The abstract pictures of Yves Ullens de Schooten.


A favorable environnement :


Born in a family of photographers (his grand-mother was " Fellow" of the Royal Geographic Society) and art collectors (his father likes particularly Vasarely's paintings and Pol Bury's metallic sculptures), Yves Ullens de Schooten is surrounded since his birth by people and objects that surely but imperceptibly helped him broaden his vision of the world. The environment is favourable and the young man's love of art gradually takes shape.


The work that he realizes under the tutelage of experienced masters in the United States completes his experience. Yves Ullens de Schooten acquires during that period a sound technical knowledge. His thinking on the art of photography matures in a decisive way.


However, it will take a few more years before the appearance, due to chance and right encounters, of an authentic vocation, perfect synthesis of a well marked taste for abstract art and a passion for photography: abstract photography.


The trigger :


Which ingredients need to be combined to produce a work of art ? It is well-known: some luck, a good amount of talent and a lot of work.


For Yves Ullens de Schooten, luck struck unexpectedly when he was taking an action shot. A vacation picture like we all take a lot of.

The development of the film reserved a big surprise : instead of the photographed object (a salted lake in Turkey), the picture is a bloom of lights ! Not a lake anymore but instead incredible light that fades into colour grooves in such a way that the colours superimpose, interlace and offer to the astonished viewer the proof of their undeniable but always mysterious existence.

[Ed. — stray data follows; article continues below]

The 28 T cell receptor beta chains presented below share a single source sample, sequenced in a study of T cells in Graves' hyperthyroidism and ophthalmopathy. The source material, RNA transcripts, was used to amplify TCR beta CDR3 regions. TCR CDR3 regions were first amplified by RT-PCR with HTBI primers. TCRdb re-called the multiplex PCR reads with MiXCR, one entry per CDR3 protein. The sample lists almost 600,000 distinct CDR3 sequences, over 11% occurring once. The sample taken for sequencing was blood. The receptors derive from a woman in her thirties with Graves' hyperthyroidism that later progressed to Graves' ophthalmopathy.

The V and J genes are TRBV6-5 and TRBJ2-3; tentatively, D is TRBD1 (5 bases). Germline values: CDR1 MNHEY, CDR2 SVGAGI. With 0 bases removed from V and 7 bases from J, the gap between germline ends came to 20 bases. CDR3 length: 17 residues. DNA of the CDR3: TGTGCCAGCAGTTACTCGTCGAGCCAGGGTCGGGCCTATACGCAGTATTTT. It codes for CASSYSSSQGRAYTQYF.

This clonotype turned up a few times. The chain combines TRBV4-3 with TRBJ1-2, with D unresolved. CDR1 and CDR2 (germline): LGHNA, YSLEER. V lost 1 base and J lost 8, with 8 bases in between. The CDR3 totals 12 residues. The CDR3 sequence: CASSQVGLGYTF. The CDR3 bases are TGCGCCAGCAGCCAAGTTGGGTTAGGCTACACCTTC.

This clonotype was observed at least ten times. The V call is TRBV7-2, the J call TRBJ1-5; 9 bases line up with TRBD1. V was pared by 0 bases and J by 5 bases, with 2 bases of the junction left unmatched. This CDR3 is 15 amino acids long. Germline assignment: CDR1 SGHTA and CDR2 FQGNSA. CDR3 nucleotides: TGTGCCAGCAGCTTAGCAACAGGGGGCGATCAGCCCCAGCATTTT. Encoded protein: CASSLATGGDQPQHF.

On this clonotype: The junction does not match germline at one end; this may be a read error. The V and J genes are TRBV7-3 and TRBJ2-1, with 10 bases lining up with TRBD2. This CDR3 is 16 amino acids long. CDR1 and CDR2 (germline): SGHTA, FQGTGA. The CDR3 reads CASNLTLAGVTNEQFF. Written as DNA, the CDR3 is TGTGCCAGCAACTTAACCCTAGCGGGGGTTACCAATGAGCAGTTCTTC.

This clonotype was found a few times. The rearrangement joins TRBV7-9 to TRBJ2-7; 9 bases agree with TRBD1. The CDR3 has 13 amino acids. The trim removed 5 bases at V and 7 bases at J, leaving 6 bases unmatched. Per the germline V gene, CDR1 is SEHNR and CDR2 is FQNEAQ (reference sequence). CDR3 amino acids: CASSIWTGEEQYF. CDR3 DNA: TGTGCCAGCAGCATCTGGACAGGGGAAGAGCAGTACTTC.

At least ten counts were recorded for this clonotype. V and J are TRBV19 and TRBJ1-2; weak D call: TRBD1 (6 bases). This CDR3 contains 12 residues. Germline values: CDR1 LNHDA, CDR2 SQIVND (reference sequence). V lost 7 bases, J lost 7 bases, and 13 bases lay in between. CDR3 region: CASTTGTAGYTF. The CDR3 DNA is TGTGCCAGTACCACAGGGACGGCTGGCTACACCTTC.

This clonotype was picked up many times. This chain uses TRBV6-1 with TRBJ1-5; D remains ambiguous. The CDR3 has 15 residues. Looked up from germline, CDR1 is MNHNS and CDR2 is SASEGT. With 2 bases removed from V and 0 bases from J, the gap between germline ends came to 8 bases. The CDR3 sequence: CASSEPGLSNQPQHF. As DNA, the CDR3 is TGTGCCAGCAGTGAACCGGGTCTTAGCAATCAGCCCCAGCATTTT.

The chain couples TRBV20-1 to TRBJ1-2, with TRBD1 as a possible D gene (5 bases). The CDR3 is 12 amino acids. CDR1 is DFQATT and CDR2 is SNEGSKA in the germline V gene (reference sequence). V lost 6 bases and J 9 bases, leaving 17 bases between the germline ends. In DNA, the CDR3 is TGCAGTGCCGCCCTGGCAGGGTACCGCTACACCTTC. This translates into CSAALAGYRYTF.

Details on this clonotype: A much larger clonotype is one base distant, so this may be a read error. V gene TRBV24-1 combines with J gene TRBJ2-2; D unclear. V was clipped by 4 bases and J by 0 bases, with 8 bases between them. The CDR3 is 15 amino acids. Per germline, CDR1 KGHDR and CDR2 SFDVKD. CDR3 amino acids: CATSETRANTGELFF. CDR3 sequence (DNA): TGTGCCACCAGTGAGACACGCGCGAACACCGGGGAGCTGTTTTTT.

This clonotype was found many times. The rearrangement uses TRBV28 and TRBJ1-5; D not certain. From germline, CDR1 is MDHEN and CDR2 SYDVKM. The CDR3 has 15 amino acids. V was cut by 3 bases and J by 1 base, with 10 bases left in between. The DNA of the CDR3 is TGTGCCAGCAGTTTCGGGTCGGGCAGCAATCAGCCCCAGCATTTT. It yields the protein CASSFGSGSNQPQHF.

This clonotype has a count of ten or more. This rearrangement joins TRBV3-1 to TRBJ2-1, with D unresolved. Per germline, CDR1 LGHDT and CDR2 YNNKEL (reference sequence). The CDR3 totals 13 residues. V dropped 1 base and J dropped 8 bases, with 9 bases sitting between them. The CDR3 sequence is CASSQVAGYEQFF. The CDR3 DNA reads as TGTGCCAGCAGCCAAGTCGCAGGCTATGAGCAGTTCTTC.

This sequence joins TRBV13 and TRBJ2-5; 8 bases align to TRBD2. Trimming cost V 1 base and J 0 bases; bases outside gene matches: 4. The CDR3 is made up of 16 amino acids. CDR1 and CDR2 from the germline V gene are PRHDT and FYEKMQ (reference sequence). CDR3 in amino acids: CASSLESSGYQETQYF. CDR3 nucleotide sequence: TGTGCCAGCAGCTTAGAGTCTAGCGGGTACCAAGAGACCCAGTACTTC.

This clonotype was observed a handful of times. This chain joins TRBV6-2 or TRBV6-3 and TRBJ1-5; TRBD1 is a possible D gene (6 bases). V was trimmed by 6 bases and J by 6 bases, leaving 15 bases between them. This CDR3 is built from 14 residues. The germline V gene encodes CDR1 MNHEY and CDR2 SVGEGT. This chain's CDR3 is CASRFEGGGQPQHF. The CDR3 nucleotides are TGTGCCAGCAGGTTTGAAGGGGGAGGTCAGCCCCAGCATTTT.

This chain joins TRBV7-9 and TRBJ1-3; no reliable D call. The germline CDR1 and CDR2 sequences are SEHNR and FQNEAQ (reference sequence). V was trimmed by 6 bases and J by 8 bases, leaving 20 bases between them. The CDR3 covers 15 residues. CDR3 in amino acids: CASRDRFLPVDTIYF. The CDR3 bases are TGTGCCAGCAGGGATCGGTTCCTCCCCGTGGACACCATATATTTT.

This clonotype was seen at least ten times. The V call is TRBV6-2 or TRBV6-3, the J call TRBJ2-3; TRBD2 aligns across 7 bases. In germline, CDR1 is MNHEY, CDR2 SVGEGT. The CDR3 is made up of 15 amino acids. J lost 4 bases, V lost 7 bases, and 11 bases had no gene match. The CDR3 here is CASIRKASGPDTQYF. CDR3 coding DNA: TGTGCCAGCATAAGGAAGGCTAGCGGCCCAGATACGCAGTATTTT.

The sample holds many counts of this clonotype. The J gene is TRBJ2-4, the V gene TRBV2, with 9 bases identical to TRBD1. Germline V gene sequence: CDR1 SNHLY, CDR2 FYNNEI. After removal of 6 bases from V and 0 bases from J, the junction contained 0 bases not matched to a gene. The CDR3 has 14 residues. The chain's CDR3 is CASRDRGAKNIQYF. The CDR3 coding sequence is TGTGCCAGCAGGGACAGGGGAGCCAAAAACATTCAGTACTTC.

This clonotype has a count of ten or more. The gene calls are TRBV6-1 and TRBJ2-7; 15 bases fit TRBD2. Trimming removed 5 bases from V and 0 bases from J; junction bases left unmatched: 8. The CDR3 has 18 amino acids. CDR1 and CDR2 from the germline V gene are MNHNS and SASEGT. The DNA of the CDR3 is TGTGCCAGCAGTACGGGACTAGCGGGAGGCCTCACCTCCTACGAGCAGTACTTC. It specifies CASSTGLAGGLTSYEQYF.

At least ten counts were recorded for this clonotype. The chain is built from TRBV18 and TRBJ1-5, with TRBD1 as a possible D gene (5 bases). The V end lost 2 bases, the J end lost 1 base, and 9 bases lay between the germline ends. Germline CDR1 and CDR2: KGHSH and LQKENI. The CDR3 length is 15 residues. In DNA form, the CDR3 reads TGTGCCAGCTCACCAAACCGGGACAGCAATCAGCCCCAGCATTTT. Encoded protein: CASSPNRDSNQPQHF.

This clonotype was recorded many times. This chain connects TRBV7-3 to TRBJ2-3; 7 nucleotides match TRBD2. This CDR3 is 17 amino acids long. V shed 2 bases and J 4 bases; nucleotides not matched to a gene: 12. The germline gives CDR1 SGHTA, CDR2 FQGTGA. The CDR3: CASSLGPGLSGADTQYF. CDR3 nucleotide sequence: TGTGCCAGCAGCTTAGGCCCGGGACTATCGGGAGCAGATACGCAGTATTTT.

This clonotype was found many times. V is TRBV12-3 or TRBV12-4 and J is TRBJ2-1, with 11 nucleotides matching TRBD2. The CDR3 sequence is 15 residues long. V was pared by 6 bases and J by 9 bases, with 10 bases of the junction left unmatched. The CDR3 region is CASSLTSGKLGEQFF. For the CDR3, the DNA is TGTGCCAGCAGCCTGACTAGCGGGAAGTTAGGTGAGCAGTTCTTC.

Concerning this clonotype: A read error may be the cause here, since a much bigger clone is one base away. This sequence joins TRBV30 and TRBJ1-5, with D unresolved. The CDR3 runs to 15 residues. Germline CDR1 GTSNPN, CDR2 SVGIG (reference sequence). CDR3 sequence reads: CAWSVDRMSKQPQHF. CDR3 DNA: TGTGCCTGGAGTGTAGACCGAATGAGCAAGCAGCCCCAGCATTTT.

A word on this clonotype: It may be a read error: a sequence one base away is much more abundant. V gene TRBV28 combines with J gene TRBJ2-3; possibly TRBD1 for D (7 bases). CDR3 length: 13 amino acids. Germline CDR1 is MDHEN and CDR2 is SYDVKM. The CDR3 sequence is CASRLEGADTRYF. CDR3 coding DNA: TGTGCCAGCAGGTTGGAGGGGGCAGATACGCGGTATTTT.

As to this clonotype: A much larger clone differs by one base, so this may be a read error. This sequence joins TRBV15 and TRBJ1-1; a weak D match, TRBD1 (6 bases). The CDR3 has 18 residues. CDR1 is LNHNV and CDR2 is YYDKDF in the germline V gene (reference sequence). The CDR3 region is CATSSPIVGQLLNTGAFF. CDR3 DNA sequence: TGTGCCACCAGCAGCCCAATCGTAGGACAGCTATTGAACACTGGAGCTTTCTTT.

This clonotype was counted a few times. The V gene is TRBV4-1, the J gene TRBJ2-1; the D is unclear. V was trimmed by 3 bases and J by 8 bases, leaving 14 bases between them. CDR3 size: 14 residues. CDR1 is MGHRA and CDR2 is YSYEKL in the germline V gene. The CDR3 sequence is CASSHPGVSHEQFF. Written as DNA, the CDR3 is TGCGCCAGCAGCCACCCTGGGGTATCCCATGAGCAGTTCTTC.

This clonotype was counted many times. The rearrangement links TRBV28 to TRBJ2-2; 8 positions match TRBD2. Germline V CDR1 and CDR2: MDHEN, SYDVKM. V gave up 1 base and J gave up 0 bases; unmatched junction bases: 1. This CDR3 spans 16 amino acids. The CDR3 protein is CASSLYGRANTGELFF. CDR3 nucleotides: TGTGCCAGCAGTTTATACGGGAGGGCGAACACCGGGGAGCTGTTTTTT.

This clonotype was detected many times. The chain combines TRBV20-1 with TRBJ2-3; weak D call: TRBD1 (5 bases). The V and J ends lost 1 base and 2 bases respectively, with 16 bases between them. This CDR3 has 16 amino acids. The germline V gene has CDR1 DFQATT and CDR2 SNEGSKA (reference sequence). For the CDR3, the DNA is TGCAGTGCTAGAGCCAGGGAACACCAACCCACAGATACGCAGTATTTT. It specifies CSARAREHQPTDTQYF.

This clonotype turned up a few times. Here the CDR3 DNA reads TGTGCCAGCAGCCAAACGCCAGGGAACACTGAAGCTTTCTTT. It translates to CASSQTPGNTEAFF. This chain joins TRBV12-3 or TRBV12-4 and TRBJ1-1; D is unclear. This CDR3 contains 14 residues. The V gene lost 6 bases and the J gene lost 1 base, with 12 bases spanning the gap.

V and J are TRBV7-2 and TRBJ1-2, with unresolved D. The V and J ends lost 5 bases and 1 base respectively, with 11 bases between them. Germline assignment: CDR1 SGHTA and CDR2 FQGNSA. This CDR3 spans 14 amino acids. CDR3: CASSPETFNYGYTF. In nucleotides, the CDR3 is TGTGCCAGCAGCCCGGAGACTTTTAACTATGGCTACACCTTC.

The genius of Yves Ullens de Schooten will consist in understanding the importance of this moment which contains the seeds of an original promise : the promise of abstract photography, the photography of the games that light plays on the human eye.


The technique :


Chance is a good teacher if ones takes time to listen to it. After a few trials and errors, his photographs gather momentum as Yves Ullens de Schooten tries to reproduce the technical conditions of the very first picture. He is developing his own technique. The camera, previously motionless, begins to move in front of the objects that fascinate it, as if it were dancing. The object fades, leaving the full space open for the light and the mysterious arabesques that it creates.

Little by little, the requirements for this type of art are taking shape. Quality of light is no longer the only element required. The photographer now pays more attention to detecting the very colour of this light source. He spots the volumes and the geometry of the background, sees how the light blends in or bangs against the space that reveals it, how the picture's harmony is created, always a delicate balance between a structure and the light that coils up into it.


"Hunter of Lights" :


The eye of the photographer is now going beyond reality (a sort of intuition that goes beyond what light is but instead imagines what it can be). Sometimes the photographed object (a set of candles, a wall, an assortment of swimsuits) can still be guessed on the final picture, sometimes a denatured profile still bears some traces of its origin but very often the object has completely disappeared.